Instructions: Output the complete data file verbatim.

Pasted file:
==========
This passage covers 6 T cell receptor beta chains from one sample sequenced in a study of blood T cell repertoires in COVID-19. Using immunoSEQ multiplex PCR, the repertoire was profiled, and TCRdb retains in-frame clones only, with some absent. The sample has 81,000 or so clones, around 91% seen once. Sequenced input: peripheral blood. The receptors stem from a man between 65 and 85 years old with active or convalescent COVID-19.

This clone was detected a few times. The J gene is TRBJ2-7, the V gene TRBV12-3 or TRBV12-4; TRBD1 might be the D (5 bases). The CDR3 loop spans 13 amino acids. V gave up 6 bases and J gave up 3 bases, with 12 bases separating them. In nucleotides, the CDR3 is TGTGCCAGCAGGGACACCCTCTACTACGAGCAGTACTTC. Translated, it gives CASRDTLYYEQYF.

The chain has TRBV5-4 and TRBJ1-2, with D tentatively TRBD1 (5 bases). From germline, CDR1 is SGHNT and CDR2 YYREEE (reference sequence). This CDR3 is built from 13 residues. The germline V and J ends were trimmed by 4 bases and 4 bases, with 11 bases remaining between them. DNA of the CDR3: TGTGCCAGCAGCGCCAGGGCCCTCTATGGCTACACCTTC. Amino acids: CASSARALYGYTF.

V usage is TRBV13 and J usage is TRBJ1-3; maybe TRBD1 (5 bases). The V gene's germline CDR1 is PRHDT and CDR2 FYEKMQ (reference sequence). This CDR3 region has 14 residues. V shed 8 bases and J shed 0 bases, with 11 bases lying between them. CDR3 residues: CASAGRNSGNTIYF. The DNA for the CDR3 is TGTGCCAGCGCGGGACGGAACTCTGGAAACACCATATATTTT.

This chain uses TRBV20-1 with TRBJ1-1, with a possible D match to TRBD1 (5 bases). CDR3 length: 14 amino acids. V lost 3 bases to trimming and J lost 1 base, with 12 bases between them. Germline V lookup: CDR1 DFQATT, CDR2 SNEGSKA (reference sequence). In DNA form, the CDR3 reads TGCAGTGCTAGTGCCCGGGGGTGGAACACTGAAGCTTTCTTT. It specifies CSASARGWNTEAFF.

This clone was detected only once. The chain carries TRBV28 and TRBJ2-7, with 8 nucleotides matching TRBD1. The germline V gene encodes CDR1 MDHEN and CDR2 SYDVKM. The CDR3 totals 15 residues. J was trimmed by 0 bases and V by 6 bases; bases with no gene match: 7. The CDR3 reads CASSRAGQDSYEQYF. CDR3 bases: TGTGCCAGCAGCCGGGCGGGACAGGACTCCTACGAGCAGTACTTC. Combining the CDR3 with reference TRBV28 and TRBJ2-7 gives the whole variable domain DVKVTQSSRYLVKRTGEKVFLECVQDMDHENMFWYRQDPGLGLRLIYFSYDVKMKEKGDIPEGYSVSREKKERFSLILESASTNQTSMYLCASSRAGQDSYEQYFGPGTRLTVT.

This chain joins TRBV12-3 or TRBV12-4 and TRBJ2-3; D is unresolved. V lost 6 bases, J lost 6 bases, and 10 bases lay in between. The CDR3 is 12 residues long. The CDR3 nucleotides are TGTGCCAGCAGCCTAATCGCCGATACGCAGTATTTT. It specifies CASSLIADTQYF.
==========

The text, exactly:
This passage covers 6 T cell receptor beta chains from one sample sequenced in a study of blood T cell repertoires in COVID-19. Using immunoSEQ multiplex PCR, the repertoire was profiled, and TCRdb retains in-frame clones only, with some absent. The sample has 81,000 or so clones, around 91% seen once. Sequenced input: peripheral blood. The receptors stem from a man between 65 and 85 years old with active or convalescent COVID-19.

This clone was detected a few times. The J gene is TRBJ2-7, the V gene TRBV12-3 or TRBV12-4; TRBD1 might be the D (5 bases). The CDR3 loop spans 13 amino acids. V gave up 6 bases and J gave up 3 bases, with 12 bases separating them. In nucleotides, the CDR3 is TGTGCCAGCAGGGACACCCTCTACTACGAGCAGTACTTC. Translated, it gives CASRDTLYYEQYF.

The chain has TRBV5-4 and TRBJ1-2, with D tentatively TRBD1 (5 bases). From germline, CDR1 is SGHNT and CDR2 YYREEE (reference sequence). This CDR3 is built from 13 residues. The germline V and J ends were trimmed by 4 bases and 4 bases, with 11 bases remaining between them. DNA of the CDR3: TGTGCCAGCAGCGCCAGGGCCCTCTATGGCTACACCTTC. Amino acids: CASSARALYGYTF.

V usage is TRBV13 and J usage is TRBJ1-3; maybe TRBD1 (5 bases). The V gene's germline CDR1 is PRHDT and CDR2 FYEKMQ (reference sequence). This CDR3 region has 14 residues. V shed 8 bases and J shed 0 bases, with 11 bases lying between them. CDR3 residues: CASAGRNSGNTIYF. The DNA for the CDR3 is TGTGCCAGCGCGGGACGGAACTCTGGAAACACCATATATTTT.

This chain uses TRBV20-1 with TRBJ1-1, with a possible D match to TRBD1 (5 bases). CDR3 length: 14 amino acids. V lost 3 bases to trimming and J lost 1 base, with 12 bases between them. Germline V lookup: CDR1 DFQATT, CDR2 SNEGSKA (reference sequence). In DNA form, the CDR3 reads TGCAGTGCTAGTGCCCGGGGGTGGAACACTGAAGCTTTCTTT. It specifies CSASARGWNTEAFF.

This clone was detected only once. The chain carries TRBV28 and TRBJ2-7, with 8 nucleotides matching TRBD1. The germline V gene encodes CDR1 MDHEN and CDR2 SYDVKM. The CDR3 totals 15 residues. J was trimmed by 0 bases and V by 6 bases; bases with no gene match: 7. The CDR3 reads CASSRAGQDSYEQYF. CDR3 bases: TGTGCCAGCAGCCGGGCGGGACAGGACTCCTACGAGCAGTACTTC. Combining the CDR3 with reference TRBV28 and TRBJ2-7 gives the whole variable domain DVKVTQSSRYLVKRTGEKVFLECVQDMDHENMFWYRQDPGLGLRLIYFSYDVKMKEKGDIPEGYSVSREKKERFSLILESASTNQTSMYLCASSRAGQDSYEQYFGPGTRLTVT.

This chain joins TRBV12-3 or TRBV12-4 and TRBJ2-3; D is unresolved. V lost 6 bases, J lost 6 bases, and 10 bases lay in between. The CDR3 is 12 residues long. The CDR3 nucleotides are TGTGCCAGCAGCCTAATCGCCGATACGCAGTATTTT. It specifies CASSLIADTQYF.